CHURCHES TOGETHER in England (CTE) has renewed its call for churches to help tackle knife crime.
Their action plan, which was first published 10 years ago,recommended that churches tackle knife crime by providing opportunities for young people. Their 10-point plan calls on churches to give young people responsibility and leadership roles within the church.
They are recommending that Government, police, churches and communities should work together to help bring about a society in which young people feel and are safe.
The Christian agency is calling on churches to dedicate all or a portion of every service during Lent to raise awareness, engage with young people, practitioners, families, communities and others to address these issues prayerfully, theologically and practically.
There were 40,147 offences in the 12 months ending in March 2018, a 16 per cent increase on the previous year and the highest number since 2011, the earliest point for which comparable data is available.
CTE originally published its call in ‘Who is my neighbour – a church response to social disorder linked to gangs, drugs, guns and knives’, by Bishop Dr Joe Aldred, Dr Sophie Hebden and Dr Keith Hebden a decade ago.
Dr R David Muir said:”Knife crime is a national emergency. Like all national emergencies, we must treat it with the urgency and resources it deserves to protect young people, families and communities.”
The organisation is calling on churches to providing training for youth leaders and young people on the issues around guns, drugs, knives and gangs, and focus youth work on developing young people’s skills and confidence through serving the community and providing an environment where they can find a sense of worth that families and schools may not be able to provide.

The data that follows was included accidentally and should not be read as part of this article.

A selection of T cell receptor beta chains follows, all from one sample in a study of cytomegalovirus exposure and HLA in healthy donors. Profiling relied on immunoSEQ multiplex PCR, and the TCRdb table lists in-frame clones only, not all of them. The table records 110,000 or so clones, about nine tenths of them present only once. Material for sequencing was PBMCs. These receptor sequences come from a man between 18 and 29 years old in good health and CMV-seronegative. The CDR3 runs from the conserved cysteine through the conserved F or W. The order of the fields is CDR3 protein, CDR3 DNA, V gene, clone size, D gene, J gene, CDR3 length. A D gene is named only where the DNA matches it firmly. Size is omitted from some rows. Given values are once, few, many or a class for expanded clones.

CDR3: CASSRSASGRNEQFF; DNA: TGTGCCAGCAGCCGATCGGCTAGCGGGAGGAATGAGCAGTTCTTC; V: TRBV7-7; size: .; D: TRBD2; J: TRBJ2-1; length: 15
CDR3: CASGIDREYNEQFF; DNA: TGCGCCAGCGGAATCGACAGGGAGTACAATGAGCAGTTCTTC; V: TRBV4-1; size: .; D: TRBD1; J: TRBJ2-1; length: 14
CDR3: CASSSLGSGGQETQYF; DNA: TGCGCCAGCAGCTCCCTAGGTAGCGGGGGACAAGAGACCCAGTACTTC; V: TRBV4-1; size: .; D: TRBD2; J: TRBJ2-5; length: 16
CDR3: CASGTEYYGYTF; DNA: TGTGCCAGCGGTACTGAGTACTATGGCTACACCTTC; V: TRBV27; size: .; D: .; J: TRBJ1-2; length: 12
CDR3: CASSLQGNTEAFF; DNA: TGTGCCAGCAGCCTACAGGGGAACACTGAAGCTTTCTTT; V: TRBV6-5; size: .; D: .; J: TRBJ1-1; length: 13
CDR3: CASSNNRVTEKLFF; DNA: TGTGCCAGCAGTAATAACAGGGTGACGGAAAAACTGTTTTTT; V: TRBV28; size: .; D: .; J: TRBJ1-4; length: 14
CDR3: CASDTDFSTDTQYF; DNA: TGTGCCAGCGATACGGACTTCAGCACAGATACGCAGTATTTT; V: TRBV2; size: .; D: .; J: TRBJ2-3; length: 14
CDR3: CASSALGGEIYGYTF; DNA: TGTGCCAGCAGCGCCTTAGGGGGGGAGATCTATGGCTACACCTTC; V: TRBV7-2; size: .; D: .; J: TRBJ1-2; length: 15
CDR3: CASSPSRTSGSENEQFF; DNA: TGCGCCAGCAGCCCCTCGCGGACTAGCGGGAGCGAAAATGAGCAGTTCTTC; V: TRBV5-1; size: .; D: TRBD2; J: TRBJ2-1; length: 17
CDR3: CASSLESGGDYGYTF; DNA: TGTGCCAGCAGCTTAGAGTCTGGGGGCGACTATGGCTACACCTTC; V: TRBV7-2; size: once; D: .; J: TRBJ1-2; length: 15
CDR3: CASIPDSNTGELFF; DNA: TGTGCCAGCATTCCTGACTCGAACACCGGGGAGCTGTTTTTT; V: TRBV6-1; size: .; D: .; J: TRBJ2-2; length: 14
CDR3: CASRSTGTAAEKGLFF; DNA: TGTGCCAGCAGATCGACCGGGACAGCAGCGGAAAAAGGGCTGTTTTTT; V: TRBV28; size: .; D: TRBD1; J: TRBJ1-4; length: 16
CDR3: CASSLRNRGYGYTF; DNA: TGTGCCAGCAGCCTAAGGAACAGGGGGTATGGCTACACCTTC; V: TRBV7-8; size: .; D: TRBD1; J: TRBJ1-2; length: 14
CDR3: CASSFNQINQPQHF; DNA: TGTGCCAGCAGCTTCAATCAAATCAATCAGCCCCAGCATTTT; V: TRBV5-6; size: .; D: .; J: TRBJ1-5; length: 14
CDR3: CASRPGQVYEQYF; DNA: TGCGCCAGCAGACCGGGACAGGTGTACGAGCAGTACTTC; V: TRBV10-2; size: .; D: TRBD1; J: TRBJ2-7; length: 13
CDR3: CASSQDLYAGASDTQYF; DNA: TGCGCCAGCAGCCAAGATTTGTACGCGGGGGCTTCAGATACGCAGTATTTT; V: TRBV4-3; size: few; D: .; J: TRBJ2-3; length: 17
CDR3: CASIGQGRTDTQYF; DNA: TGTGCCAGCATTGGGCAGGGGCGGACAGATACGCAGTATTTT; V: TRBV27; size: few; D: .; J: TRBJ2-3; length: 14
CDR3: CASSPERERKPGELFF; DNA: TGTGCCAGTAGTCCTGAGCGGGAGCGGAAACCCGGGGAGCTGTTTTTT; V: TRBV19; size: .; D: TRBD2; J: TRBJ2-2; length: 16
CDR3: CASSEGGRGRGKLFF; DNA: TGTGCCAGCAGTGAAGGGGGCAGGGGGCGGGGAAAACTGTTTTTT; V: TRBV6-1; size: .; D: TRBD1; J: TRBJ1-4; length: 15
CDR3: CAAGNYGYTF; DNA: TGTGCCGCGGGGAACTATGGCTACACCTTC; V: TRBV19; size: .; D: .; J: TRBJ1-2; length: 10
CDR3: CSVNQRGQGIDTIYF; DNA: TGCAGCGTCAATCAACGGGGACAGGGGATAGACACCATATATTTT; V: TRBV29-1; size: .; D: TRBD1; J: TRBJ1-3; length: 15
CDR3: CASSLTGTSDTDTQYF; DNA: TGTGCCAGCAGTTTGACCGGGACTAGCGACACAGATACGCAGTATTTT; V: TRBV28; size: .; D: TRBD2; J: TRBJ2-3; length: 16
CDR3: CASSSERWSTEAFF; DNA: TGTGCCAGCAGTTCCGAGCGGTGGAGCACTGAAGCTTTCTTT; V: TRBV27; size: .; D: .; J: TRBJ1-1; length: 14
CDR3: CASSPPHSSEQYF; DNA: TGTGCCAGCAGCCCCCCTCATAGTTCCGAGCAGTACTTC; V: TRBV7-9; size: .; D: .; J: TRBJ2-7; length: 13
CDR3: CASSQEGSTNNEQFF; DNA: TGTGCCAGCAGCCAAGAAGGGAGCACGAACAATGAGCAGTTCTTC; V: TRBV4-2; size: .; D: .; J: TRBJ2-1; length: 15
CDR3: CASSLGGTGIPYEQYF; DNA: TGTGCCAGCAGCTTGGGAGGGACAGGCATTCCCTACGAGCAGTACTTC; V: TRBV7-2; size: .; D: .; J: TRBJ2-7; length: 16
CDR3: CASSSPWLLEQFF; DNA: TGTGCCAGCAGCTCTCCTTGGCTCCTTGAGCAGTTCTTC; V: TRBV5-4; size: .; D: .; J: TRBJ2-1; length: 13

CTE is also recommending that churches hold listening events where they hear from young people and/or members of the community directly and host events to promote peace and integration, such as community barbeques, peace concerts, visits and exchanges with other communities.
The interdenominational group is calling on churches to have a prayer strategy attached to voluntary groups and businesses in the community, asking them regularly what they would like them to pray and ensure there are safeguarding policies in place so that both church and gang members are protected in case of difficult disclosures.
Church Army CEO Mark Russell said it is important to ‘create positive alternative communities for young people to belong to’.
The Rev Dr David Cornick, General Secretary of Churches Together in England, commented: “This report reaffirms our belief that the Christian Church is a sign of God’s love for our world. It emphasises the unique value of each young person’s life, and seeks to inspire the churches to reach out to young people in inner cities caught up in social disorder, as an act of good neighbourliness.”
The report also recommendsthat the Governmentshould encourage and empower local community members to tackle the problems themselves, in partnership with professional organisations and the police, and provide support training for church and volunteer organisations working with young people who use drugs, guns and knives.